It’s a beautiful view of turquoise sea, coral lagoons, and rich green rainforest as we come in to land on the small grass airstrip on the island of Moto Lava. I am in the far north of the group of islands that makes up Vanuatu. But this is not my final destination. Moto Lava has only one “road” and two vehicles – both 2WD utes. One is at the airstrip to meet the plane so I jump in, lucky to get a seat in the cab and not on the back tray.
The next 45 minutes we drive to the other end of the island, over a narrow mud track, often a foot deep in water and mud, rainforest brushing high up both sides of the ute, slipping and sliding, in the hands of a driver who only ever has one hand on the steering wheel and the other holding his mobile phone in case he picks up a signal. And somehow it all works perfectly.
With much fishtailing and bouncing we make it to the white sand beaches at the other end. From here I jump onto a small outrigger canoe, my suitcase balanced precariously on one of the struts, as I am transfered to Rah, a couple of hundred metres away over a shallow lagoon. I meet Rachel, the matriach of the village family who runs the handful of bungalows for visitors, and she shows me to my lovely traditional bungalow, on the edge of the beach, with this view:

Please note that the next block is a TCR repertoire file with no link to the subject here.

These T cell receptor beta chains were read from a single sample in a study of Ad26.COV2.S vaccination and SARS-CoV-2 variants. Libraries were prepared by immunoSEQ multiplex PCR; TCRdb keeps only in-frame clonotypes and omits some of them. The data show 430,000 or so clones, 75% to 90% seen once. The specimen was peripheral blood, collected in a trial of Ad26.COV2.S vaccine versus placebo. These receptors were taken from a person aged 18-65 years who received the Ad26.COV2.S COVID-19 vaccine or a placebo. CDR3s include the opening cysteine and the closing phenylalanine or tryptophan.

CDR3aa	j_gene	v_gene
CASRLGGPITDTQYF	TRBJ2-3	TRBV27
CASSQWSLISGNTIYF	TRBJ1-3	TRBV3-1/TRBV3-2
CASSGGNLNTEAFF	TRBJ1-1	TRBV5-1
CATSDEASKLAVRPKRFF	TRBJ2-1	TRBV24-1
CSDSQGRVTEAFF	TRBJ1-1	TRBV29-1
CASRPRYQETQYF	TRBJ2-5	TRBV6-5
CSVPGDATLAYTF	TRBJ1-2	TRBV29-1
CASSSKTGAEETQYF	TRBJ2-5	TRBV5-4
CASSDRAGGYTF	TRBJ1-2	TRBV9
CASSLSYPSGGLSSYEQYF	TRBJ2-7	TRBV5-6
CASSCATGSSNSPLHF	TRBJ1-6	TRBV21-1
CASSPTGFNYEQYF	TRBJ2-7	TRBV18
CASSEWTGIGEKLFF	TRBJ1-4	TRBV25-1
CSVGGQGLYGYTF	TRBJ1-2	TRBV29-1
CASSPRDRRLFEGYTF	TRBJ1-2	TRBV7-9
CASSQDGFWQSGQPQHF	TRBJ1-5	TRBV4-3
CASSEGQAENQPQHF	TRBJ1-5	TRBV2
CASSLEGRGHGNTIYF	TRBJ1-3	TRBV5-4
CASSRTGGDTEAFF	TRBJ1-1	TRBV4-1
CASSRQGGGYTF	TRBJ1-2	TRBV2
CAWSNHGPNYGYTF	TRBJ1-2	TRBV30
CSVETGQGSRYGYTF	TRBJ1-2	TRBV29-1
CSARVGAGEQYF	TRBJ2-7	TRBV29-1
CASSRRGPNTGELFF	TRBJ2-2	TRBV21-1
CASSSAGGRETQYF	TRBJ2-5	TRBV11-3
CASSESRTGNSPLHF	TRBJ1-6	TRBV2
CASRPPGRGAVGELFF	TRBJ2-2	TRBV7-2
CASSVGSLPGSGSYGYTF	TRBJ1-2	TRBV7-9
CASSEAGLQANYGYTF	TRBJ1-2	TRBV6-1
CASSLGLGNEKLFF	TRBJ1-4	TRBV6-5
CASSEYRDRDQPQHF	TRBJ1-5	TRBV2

Before I can draw breath I am devouring a beautiful lunch of coconut crab and fresh pamplemousse (the sweetest grapefruit I have ever tasted), while some of the woman of the village prepare to perform custom dancing for me. A strong tradition in Vanuatu, each island has its own custom dances and outfits, which differ between the men and the women.
Today is not the best day to visit, as it is Mother’s Day on Rah (one week after the same day in Australia) and all the women have the day off to relax, while the men cook and look after the children. Luckily for me some of them were prepared to interrupt this day of laziness to perform the custom dances, which are quite hypnotic to watch, their feet create great percussion. And two of the young boys of the village create their own custom dance outfits from the local leaves, wanting to be just like Dad, until they realise that Dad isn’t dancing today.
And then begins a long lazy afternoon on the beach and in the blood warm lagoon, accompanied by a tribe of the local kids. Not surprisingly they can swim like fish, but I have fun teaching them how to breathe through a snorkel. Little by little I lose a mask to one, a snorkel to another, a fin to a third, the other fin to a fourth.
So I finally retire to my hammock under the palms and watch. And yes, one of them does swim around and around in circles with his one fin on. As the afternoon sun starts to wan, Rachel’s ten year old son Dimitri proudly shows me the fish he has caught for my dinner, using only his hands, no nets or lines. Sure enough Rachel serves it up to me deliciously spiced and steamed in banana leaves a bit later.
I have planned to be here for 4 days/ 3 nights but the vagaries of Air Vanuatu have intervened, turning this into a short one night stay. So I don’t get the chance to go fishing with the villagers, or learn basket weaving from the woman, but it is still well worth the effort to get to Rah, the very definition of an unspoiled paradise. I hope I get to run away to Rah for longer next time.